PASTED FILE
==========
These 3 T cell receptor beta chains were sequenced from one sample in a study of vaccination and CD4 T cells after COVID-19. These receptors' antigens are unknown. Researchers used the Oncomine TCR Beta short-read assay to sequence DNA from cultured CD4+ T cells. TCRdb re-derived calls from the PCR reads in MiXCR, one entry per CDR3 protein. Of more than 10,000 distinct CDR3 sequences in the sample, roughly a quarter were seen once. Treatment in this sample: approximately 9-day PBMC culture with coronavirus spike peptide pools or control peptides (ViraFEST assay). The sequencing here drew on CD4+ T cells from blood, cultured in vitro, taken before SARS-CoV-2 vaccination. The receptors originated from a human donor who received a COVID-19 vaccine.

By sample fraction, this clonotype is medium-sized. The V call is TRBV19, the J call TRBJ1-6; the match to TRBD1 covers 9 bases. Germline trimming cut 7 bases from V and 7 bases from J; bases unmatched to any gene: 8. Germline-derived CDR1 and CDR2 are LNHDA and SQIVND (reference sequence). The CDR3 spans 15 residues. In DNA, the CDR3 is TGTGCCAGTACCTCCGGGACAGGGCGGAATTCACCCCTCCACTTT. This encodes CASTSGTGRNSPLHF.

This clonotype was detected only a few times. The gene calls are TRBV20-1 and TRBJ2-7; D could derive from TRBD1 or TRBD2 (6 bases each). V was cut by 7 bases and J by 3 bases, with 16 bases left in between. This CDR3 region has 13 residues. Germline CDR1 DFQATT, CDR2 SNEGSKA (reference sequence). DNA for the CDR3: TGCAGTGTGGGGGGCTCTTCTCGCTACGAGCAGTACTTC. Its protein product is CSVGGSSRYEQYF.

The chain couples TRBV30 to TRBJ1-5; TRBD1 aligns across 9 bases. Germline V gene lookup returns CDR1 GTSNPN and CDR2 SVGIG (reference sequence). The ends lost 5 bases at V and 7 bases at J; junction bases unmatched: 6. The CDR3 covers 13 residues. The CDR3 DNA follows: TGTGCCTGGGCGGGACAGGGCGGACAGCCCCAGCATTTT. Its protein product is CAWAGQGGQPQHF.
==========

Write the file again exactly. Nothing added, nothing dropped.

These 3 T cell receptor beta chains were sequenced from one sample in a study of vaccination and CD4 T cells after COVID-19. These receptors' antigens are unknown. Researchers used the Oncomine TCR Beta short-read assay to sequence DNA from cultured CD4+ T cells. TCRdb re-derived calls from the PCR reads in MiXCR, one entry per CDR3 protein. Of more than 10,000 distinct CDR3 sequences in the sample, roughly a quarter were seen once. Treatment in this sample: approximately 9-day PBMC culture with coronavirus spike peptide pools or control peptides (ViraFEST assay). The sequencing here drew on CD4+ T cells from blood, cultured in vitro, taken before SARS-CoV-2 vaccination. The receptors originated from a human donor who received a COVID-19 vaccine.

By sample fraction, this clonotype is medium-sized. The V call is TRBV19, the J call TRBJ1-6; the match to TRBD1 covers 9 bases. Germline trimming cut 7 bases from V and 7 bases from J; bases unmatched to any gene: 8. Germline-derived CDR1 and CDR2 are LNHDA and SQIVND (reference sequence). The CDR3 spans 15 residues. In DNA, the CDR3 is TGTGCCAGTACCTCCGGGACAGGGCGGAATTCACCCCTCCACTTT. This encodes CASTSGTGRNSPLHF.

This clonotype was detected only a few times. The gene calls are TRBV20-1 and TRBJ2-7; D could derive from TRBD1 or TRBD2 (6 bases each). V was cut by 7 bases and J by 3 bases, with 16 bases left in between. This CDR3 region has 13 residues. Germline CDR1 DFQATT, CDR2 SNEGSKA (reference sequence). DNA for the CDR3: TGCAGTGTGGGGGGCTCTTCTCGCTACGAGCAGTACTTC. Its protein product is CSVGGSSRYEQYF.

The chain couples TRBV30 to TRBJ1-5; TRBD1 aligns across 9 bases. Germline V gene lookup returns CDR1 GTSNPN and CDR2 SVGIG (reference sequence). The ends lost 5 bases at V and 7 bases at J; junction bases unmatched: 6. The CDR3 covers 13 residues. The CDR3 DNA follows: TGTGCCTGGGCGGGACAGGGCGGACAGCCCCAGCATTTT. Its protein product is CAWAGQGGQPQHF.